I do like books by Maggie O’Farrell, Hamnet was one of my favourite books of 2020. This was a christmas present and I was very keen to read it.
Here’s he blurb …
I Am, I Am, I Am is Maggie O’Farrell’s astonishing memoir of the near-death experiences that have punctuated and defined her life. The childhood illness that left her bedridden for a year, which she was not expected to survive. A teenage yearning to escape that nearly ended in disaster. An encounter with a disturbed man on a remote path. And, most terrifying of all, an ongoing, daily struggle to protect her daughter–for whom this book was written–from a condition that leaves her unimaginably vulnerable to life’s myriad dangers.
Seventeen discrete encounters with Maggie at different ages, in different locations, reveal a whole life in a series of tense, visceral snapshots. In taut prose that vibrates with electricity and restrained emotion, O’Farrell captures the perils running just beneath the surface, and illuminates the preciousness, beauty, and mysteries of life itself.
This was a very interesting way to write a memoir. She had so many brushes with death and not just through accident or illness, she met people who meant her harm. The majority of the chapters (but not all) are about her brushes with death; illness as a child, near drownings, weird men on paths while hiking, child birth, etc. She writes extremely movingly about miscarriage and her daughter’s severe allergies.
It’s very easy to read and you don’t need to read it all at once, you could just do a chapter every now and then.
Hamnet was my favourite book of 2020, so I was keen to read this new novel.
Here’s the blurb …
I thought I had made myself clear. I want something that conveys her majesty, her bloodline. Do you understand? She is no ordinary mortal. Treat her thus.’
Florence, the 1560s. Lucrezia, third daughter of Cosimo de’ Medici, is free to wander the palazzo at will, wondering at its treasures and observing its clandestine workings. But when her older sister dies on the eve of marriage to Alfonso d’Este, heir to the Duke of Ferrara, Modena and Reggio, Lucrezia is thrust unwittingly into the limelight: Alfonso is quick to request her hand in marriage, and her father to accept on her behalf.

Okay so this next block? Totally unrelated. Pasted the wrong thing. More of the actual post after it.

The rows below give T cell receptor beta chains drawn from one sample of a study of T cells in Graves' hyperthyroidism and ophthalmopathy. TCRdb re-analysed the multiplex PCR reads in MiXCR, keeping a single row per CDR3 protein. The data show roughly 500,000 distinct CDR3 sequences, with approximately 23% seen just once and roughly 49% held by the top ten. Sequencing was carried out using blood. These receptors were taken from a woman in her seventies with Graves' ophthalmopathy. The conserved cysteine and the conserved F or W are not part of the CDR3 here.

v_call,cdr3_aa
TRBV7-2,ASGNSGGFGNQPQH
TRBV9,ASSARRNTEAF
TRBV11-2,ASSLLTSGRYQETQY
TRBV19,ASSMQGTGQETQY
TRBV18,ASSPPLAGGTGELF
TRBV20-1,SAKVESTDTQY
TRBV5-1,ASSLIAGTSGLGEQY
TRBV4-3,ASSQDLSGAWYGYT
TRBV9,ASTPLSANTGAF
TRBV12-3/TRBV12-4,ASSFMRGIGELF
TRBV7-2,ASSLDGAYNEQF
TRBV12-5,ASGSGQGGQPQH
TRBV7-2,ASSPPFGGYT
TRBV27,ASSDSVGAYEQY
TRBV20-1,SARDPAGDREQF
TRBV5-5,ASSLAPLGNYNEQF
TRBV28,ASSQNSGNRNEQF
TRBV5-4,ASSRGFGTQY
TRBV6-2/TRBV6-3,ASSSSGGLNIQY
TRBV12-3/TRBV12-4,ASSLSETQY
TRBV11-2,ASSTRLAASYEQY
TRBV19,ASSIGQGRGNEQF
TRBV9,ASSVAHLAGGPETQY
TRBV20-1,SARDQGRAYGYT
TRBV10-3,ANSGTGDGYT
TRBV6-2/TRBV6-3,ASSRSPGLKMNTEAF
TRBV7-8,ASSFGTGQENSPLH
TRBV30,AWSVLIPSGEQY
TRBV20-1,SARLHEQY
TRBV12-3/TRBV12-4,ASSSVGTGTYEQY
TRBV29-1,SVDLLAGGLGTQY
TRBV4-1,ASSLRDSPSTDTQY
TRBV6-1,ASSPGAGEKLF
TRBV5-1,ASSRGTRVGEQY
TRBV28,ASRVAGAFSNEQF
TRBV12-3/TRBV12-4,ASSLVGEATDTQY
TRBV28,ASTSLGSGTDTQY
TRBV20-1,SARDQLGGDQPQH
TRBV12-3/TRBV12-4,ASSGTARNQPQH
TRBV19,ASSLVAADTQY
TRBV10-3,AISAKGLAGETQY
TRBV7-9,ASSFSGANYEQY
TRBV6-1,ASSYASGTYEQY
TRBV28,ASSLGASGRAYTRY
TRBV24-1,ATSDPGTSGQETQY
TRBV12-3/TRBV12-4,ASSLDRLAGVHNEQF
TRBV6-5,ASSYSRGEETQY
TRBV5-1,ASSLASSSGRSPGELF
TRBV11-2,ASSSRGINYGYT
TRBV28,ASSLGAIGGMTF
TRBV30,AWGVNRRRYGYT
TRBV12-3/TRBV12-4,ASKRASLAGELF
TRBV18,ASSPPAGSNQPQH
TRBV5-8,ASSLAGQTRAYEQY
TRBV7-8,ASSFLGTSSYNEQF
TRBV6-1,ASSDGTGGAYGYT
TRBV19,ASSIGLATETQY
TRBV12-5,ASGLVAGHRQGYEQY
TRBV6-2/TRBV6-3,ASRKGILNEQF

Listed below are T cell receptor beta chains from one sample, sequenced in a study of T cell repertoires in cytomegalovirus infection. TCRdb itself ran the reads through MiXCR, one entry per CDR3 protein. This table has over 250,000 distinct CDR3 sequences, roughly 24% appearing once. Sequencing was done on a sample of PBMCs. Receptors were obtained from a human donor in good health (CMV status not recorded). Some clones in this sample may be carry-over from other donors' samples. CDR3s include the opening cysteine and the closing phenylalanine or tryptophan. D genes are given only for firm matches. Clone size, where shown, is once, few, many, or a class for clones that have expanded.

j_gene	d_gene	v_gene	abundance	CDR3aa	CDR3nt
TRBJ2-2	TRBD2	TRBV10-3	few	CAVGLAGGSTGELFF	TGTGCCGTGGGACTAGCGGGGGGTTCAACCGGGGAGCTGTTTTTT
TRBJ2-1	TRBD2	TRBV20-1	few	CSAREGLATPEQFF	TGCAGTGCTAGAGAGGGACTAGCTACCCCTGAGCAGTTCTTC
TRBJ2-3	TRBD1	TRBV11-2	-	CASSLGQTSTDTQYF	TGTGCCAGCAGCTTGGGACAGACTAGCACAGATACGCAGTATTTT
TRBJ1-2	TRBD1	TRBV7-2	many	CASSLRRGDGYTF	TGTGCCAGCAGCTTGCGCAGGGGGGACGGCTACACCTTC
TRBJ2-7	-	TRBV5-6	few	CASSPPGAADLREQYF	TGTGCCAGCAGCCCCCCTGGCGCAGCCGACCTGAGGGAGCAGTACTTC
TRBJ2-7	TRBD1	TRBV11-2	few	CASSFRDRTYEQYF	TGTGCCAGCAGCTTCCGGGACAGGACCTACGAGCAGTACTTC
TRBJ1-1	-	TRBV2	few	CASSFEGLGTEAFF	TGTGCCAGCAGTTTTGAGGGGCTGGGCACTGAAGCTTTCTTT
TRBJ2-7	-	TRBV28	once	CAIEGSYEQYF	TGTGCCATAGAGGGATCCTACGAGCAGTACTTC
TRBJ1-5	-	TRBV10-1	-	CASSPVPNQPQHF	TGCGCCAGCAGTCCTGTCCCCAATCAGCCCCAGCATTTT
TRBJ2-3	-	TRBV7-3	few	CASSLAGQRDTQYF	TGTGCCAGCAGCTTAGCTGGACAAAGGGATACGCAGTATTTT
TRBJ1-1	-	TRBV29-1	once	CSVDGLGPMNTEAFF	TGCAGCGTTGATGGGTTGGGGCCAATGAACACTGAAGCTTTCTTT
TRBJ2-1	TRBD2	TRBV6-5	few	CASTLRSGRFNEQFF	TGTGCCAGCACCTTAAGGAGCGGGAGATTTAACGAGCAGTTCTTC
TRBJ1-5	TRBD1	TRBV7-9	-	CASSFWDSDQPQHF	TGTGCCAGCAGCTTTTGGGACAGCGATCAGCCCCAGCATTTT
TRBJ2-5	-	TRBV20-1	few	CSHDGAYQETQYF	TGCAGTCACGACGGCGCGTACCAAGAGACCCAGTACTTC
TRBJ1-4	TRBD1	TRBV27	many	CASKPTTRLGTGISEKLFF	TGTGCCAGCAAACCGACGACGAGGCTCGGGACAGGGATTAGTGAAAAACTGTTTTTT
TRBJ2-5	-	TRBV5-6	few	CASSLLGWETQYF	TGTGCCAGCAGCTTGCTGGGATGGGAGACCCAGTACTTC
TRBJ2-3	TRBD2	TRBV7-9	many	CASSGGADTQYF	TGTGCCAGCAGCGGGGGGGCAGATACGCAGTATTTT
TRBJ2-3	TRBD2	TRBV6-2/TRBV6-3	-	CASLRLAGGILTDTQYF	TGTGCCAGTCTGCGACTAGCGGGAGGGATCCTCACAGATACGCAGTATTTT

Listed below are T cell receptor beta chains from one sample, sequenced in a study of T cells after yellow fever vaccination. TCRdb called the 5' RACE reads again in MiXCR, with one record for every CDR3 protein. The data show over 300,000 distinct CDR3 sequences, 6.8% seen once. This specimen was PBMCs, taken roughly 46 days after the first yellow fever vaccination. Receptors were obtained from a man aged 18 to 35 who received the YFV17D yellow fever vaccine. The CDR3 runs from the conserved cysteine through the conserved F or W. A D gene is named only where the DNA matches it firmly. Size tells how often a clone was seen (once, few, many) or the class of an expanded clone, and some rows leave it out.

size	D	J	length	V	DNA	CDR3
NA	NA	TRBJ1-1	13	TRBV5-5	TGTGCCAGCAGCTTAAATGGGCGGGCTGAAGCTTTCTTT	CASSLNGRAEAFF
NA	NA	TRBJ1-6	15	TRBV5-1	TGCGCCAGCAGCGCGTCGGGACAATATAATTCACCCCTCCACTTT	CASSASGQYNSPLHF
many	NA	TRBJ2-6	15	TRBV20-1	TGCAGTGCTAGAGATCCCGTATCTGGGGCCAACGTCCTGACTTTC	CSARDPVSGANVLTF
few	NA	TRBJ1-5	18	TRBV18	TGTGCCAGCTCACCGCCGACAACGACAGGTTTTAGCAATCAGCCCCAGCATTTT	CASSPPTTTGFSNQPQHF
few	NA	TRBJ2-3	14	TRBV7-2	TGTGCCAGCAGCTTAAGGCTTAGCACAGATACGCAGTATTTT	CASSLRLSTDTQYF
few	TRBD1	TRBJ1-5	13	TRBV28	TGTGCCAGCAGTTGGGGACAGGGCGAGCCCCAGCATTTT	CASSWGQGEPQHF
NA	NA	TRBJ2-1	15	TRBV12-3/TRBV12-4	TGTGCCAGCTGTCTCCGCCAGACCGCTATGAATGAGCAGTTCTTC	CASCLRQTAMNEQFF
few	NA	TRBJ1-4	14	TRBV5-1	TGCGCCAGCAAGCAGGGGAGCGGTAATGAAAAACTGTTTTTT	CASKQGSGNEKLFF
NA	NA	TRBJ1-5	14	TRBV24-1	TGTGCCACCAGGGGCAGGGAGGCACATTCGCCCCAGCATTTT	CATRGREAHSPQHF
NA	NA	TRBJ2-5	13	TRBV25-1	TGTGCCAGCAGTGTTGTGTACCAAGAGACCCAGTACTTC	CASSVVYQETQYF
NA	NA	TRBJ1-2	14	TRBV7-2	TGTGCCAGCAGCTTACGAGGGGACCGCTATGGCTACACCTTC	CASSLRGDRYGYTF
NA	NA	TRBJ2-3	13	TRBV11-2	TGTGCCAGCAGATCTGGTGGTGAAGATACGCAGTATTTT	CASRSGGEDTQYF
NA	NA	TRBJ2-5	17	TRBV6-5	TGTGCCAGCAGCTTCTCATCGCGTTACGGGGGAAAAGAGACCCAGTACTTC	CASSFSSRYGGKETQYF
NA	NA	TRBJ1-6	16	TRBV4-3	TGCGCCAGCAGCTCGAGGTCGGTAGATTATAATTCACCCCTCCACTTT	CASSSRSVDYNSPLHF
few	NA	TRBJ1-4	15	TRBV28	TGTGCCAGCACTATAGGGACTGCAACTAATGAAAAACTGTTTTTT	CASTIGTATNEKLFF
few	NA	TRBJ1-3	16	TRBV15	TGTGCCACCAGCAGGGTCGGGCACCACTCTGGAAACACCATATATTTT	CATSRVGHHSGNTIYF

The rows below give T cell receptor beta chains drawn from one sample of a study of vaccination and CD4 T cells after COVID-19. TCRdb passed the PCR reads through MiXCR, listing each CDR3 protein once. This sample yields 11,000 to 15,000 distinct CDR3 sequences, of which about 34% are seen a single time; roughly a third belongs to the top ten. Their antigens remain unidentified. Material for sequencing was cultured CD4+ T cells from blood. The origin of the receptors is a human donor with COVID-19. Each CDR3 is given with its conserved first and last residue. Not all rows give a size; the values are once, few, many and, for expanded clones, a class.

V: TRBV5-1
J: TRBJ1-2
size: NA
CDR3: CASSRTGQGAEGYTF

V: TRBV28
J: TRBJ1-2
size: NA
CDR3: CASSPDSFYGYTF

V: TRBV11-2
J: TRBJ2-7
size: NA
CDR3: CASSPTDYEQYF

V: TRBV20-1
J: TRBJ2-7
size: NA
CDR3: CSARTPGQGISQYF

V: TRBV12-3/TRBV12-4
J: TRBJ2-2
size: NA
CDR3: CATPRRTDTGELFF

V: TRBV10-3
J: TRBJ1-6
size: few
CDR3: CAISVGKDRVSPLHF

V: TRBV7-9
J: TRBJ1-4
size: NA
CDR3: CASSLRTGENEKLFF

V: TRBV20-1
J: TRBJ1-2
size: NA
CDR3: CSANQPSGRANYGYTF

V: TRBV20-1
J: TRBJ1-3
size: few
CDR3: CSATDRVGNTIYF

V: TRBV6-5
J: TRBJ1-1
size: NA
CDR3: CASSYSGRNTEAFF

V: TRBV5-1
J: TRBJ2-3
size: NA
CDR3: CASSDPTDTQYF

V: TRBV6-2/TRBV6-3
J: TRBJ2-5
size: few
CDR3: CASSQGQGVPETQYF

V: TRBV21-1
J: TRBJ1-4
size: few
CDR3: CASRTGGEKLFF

Having barely left girlhood, Lucrezia must now make her way in a troubled court whose customs are opaque and where her arrival is not universally welcomed. Perhaps most mystifying of all is her husband himself, Alfonso. Is he the playful sophisticate he appears before their wedding, the aesthete happiest in the company of artists and musicians, or the ruthless politician before whom even his formidable sisters seem to tremble?
As Lucrezia sits in uncomfortable finery for the painting which is to preserve her image for centuries to come, one thing becomes worryingly clear. In the court’s eyes, she has one duty: to provide the heir who will shore up the future of the Ferrarese dynasty. Until then, for all of her rank and nobility, her future hangs entirely in the balance.
It took me a while to get into this one. It’s told from Lucrezia’s point of view, so although you know something is not quite right, you’re in the dark as to what is actually going on. The writing is beautiful and I was facsinated by the lifestyle of aristocratic Italians in the 16th century. The descriptions of the palazzo and the fortessa, the clothes and the food were fascinating.
I still preferred Hamnet to this one, but I enjoyed it.